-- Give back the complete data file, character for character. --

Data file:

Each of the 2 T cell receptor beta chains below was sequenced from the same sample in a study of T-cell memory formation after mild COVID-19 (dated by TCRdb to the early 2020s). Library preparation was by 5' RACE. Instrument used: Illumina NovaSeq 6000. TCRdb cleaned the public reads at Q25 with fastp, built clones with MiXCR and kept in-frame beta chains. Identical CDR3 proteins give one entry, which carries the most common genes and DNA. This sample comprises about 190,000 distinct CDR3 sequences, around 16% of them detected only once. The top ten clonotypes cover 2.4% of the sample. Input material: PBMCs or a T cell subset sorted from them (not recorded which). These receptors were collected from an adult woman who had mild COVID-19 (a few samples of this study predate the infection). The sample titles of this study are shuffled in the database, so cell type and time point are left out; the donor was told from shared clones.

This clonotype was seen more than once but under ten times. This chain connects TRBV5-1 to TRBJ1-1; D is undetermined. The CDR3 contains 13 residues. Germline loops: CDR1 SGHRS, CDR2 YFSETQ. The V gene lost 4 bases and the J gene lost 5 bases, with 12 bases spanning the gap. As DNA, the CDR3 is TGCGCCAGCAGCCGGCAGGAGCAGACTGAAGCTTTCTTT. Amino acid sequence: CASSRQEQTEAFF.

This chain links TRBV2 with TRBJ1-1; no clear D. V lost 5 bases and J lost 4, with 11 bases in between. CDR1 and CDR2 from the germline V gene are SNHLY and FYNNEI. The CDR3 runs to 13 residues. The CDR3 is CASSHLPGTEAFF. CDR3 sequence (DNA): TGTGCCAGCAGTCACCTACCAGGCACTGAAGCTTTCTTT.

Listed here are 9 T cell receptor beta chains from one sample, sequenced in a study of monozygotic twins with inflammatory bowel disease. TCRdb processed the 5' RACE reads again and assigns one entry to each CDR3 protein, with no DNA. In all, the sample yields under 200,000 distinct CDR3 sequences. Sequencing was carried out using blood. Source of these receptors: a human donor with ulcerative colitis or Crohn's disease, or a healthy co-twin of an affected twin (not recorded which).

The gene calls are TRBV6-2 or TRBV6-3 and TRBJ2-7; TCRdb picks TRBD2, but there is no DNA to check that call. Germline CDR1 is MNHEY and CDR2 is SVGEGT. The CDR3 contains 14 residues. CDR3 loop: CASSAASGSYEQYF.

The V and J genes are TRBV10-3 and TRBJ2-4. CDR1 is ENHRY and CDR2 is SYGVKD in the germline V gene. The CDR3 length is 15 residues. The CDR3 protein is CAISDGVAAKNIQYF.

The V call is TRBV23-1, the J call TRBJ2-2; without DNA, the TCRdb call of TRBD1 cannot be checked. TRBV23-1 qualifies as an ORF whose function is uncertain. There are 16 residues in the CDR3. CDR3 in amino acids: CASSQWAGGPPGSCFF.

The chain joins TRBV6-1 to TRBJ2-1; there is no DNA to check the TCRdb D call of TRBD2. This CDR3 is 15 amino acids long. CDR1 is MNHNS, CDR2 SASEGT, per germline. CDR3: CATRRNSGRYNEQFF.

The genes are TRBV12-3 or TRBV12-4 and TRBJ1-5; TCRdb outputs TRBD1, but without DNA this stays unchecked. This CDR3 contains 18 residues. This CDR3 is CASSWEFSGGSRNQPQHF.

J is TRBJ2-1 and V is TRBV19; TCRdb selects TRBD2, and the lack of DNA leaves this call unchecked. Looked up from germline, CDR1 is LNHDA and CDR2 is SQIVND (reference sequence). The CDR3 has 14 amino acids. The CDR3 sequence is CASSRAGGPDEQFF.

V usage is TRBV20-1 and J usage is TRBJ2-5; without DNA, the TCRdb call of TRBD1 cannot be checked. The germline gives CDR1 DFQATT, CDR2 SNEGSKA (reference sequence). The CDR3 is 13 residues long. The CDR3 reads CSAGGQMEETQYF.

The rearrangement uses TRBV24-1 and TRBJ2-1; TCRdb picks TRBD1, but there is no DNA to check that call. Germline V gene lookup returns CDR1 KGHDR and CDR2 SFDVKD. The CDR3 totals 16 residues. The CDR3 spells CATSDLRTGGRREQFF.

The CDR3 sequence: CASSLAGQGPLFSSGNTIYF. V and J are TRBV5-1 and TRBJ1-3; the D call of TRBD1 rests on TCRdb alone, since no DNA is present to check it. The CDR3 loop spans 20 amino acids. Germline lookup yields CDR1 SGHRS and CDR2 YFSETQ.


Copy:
Each of the 2 T cell receptor beta chains below was sequenced from the same sample in a study of T-cell memory formation after mild COVID-19 (dated by TCRdb to the early 2020s). Library preparation was by 5' RACE. Instrument used: Illumina NovaSeq 6000. TCRdb cleaned the public reads at Q25 with fastp, built clones with MiXCR and kept in-frame beta chains. Identical CDR3 proteins give one entry, which carries the most common genes and DNA. This sample comprises about 190,000 distinct CDR3 sequences, around 16% of them detected only once. The top ten clonotypes cover 2.4% of the sample. Input material: PBMCs or a T cell subset sorted from them (not recorded which). These receptors were collected from an adult woman who had mild COVID-19 (a few samples of this study predate the infection). The sample titles of this study are shuffled in the database, so cell type and time point are left out; the donor was told from shared clones.

This clonotype was seen more than once but under ten times. This chain connects TRBV5-1 to TRBJ1-1; D is undetermined. The CDR3 contains 13 residues. Germline loops: CDR1 SGHRS, CDR2 YFSETQ. The V gene lost 4 bases and the J gene lost 5 bases, with 12 bases spanning the gap. As DNA, the CDR3 is TGCGCCAGCAGCCGGCAGGAGCAGACTGAAGCTTTCTTT. Amino acid sequence: CASSRQEQTEAFF.

This chain links TRBV2 with TRBJ1-1; no clear D. V lost 5 bases and J lost 4, with 11 bases in between. CDR1 and CDR2 from the germline V gene are SNHLY and FYNNEI. The CDR3 runs to 13 residues. The CDR3 is CASSHLPGTEAFF. CDR3 sequence (DNA): TGTGCCAGCAGTCACCTACCAGGCACTGAAGCTTTCTTT.

Listed here are 9 T cell receptor beta chains from one sample, sequenced in a study of monozygotic twins with inflammatory bowel disease. TCRdb processed the 5' RACE reads again and assigns one entry to each CDR3 protein, with no DNA. In all, the sample yields under 200,000 distinct CDR3 sequences. Sequencing was carried out using blood. Source of these receptors: a human donor with ulcerative colitis or Crohn's disease, or a healthy co-twin of an affected twin (not recorded which).

The gene calls are TRBV6-2 or TRBV6-3 and TRBJ2-7; TCRdb picks TRBD2, but there is no DNA to check that call. Germline CDR1 is MNHEY and CDR2 is SVGEGT. The CDR3 contains 14 residues. CDR3 loop: CASSAASGSYEQYF.

The V and J genes are TRBV10-3 and TRBJ2-4. CDR1 is ENHRY and CDR2 is SYGVKD in the germline V gene. The CDR3 length is 15 residues. The CDR3 protein is CAISDGVAAKNIQYF.

The V call is TRBV23-1, the J call TRBJ2-2; without DNA, the TCRdb call of TRBD1 cannot be checked. TRBV23-1 qualifies as an ORF whose function is uncertain. There are 16 residues in the CDR3. CDR3 in amino acids: CASSQWAGGPPGSCFF.

The chain joins TRBV6-1 to TRBJ2-1; there is no DNA to check the TCRdb D call of TRBD2. This CDR3 is 15 amino acids long. CDR1 is MNHNS, CDR2 SASEGT, per germline. CDR3: CATRRNSGRYNEQFF.

The genes are TRBV12-3 or TRBV12-4 and TRBJ1-5; TCRdb outputs TRBD1, but without DNA this stays unchecked. This CDR3 contains 18 residues. This CDR3 is CASSWEFSGGSRNQPQHF.

J is TRBJ2-1 and V is TRBV19; TCRdb selects TRBD2, and the lack of DNA leaves this call unchecked. Looked up from germline, CDR1 is LNHDA and CDR2 is SQIVND (reference sequence). The CDR3 has 14 amino acids. The CDR3 sequence is CASSRAGGPDEQFF.

V usage is TRBV20-1 and J usage is TRBJ2-5; without DNA, the TCRdb call of TRBD1 cannot be checked. The germline gives CDR1 DFQATT, CDR2 SNEGSKA (reference sequence). The CDR3 is 13 residues long. The CDR3 reads CSAGGQMEETQYF.

The rearrangement uses TRBV24-1 and TRBJ2-1; TCRdb picks TRBD1, but there is no DNA to check that call. Germline V gene lookup returns CDR1 KGHDR and CDR2 SFDVKD. The CDR3 totals 16 residues. The CDR3 spells CATSDLRTGGRREQFF.

The CDR3 sequence: CASSLAGQGPLFSSGNTIYF. V and J are TRBV5-1 and TRBJ1-3; the D call of TRBD1 rests on TCRdb alone, since no DNA is present to check it. The CDR3 loop spans 20 amino acids. Germline lookup yields CDR1 SGHRS and CDR2 YFSETQ.